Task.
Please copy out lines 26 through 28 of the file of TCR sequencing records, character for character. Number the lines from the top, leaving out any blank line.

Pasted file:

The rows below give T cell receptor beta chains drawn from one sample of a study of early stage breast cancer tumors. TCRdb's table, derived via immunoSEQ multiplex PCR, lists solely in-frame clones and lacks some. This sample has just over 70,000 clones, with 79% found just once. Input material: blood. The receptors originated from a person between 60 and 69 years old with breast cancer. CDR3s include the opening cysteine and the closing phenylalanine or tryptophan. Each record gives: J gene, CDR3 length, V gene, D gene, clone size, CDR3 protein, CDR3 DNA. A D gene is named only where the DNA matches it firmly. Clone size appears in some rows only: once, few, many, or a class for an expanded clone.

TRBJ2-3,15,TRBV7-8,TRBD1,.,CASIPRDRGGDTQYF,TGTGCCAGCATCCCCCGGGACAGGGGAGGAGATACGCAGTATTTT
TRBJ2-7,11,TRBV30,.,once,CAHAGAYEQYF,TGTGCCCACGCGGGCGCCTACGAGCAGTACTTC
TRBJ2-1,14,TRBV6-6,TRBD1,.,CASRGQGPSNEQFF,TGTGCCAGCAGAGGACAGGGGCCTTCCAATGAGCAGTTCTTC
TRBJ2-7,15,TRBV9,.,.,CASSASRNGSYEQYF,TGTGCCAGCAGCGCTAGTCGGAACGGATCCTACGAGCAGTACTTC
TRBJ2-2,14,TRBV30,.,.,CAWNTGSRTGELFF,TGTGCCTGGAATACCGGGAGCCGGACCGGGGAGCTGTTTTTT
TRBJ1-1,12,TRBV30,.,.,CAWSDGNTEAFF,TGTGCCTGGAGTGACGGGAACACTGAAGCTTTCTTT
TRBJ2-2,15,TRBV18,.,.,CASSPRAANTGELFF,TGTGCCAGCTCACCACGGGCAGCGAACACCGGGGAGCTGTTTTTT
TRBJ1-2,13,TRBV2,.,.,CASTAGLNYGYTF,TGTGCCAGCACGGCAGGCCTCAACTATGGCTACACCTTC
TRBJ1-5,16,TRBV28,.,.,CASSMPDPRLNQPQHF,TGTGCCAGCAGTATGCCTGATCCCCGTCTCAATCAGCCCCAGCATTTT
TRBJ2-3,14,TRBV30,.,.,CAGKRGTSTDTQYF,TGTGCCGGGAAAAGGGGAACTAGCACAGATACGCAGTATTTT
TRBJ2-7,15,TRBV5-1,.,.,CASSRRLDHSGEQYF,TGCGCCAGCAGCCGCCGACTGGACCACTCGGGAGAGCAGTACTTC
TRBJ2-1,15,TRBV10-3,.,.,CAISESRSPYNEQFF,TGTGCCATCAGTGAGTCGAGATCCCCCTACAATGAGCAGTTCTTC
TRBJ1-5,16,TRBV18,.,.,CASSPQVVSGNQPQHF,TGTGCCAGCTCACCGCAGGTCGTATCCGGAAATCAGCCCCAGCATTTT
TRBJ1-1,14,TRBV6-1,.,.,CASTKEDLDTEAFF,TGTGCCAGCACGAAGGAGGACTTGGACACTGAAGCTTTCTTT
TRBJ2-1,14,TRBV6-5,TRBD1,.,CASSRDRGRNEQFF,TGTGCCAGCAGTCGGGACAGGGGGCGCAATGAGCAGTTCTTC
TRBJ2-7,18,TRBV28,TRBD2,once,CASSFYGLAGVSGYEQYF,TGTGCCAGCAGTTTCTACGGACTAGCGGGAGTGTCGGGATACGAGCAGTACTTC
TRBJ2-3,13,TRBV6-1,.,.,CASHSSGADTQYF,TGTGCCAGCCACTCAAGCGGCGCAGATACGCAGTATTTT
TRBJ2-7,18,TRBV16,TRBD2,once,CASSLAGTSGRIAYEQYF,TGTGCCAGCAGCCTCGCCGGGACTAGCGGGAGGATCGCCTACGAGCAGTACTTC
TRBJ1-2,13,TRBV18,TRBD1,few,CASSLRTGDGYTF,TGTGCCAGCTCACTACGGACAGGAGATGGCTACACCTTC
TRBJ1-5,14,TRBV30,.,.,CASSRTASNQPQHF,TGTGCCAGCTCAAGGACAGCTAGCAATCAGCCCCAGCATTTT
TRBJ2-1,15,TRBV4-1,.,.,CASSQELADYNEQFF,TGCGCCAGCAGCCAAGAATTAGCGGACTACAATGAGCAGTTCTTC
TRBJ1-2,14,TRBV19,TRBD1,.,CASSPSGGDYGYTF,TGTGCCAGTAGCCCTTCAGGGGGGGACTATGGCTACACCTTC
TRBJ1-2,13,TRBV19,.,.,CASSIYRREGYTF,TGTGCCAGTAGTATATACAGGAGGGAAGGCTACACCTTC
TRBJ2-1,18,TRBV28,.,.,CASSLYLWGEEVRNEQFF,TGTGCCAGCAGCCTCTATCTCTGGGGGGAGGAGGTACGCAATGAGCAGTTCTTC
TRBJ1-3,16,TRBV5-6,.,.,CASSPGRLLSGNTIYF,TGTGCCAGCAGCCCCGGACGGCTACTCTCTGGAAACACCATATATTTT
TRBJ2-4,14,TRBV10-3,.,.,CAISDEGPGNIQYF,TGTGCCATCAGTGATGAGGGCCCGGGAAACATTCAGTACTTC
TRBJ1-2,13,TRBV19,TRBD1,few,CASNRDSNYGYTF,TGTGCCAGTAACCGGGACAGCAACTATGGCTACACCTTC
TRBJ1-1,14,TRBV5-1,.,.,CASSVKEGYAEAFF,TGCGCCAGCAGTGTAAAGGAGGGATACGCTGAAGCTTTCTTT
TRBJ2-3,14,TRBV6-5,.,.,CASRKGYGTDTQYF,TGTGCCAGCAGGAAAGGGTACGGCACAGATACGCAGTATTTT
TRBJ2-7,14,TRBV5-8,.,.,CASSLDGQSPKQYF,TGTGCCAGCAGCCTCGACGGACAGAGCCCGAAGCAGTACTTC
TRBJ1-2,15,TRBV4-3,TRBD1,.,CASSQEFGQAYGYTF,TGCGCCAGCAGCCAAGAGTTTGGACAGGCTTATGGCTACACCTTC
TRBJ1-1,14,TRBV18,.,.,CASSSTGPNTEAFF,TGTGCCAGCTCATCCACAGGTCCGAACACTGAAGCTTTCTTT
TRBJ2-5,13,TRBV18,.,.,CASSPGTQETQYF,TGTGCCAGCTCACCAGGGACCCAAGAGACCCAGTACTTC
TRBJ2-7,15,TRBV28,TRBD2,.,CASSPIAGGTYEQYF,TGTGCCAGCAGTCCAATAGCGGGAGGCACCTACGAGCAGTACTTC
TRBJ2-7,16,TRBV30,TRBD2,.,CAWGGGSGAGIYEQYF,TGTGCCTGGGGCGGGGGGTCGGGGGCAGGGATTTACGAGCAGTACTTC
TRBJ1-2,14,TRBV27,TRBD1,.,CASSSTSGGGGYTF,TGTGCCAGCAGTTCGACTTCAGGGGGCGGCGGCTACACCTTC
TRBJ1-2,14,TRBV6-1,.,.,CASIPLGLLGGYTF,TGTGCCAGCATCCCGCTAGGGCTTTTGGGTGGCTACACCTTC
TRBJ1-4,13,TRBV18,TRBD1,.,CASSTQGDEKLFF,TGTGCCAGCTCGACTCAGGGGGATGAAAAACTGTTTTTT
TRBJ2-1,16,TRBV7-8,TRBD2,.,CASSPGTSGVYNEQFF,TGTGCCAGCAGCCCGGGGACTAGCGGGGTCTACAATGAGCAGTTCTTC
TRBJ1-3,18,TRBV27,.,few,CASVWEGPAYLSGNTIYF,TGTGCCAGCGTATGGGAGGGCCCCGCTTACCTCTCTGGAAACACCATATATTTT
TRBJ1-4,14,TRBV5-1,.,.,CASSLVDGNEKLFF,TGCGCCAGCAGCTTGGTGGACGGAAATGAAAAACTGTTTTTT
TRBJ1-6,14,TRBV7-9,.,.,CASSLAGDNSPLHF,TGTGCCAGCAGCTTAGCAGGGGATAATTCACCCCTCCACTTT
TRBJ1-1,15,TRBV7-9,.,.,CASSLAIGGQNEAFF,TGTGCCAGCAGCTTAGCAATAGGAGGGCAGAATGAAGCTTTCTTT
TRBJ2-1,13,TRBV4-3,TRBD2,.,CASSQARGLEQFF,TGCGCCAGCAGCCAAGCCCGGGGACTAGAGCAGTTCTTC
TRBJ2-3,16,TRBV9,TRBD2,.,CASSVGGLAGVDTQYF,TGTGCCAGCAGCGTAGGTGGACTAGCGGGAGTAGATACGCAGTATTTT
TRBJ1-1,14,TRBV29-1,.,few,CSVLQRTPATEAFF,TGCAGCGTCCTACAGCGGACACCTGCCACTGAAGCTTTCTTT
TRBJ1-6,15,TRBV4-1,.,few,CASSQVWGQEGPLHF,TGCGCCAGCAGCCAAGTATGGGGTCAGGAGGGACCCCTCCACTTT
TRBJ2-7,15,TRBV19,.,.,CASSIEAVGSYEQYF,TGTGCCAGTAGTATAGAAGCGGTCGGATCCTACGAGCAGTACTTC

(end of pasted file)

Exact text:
TRBJ1-3,16,TRBV5-6,.,.,CASSPGRLLSGNTIYF,TGTGCCAGCAGCCCCGGACGGCTACTCTCTGGAAACACCATATATTTT
TRBJ2-4,14,TRBV10-3,.,.,CAISDEGPGNIQYF,TGTGCCATCAGTGATGAGGGCCCGGGAAACATTCAGTACTTC
TRBJ1-2,13,TRBV19,TRBD1,few,CASNRDSNYGYTF,TGTGCCAGTAACCGGGACAGCAACTATGGCTACACCTTC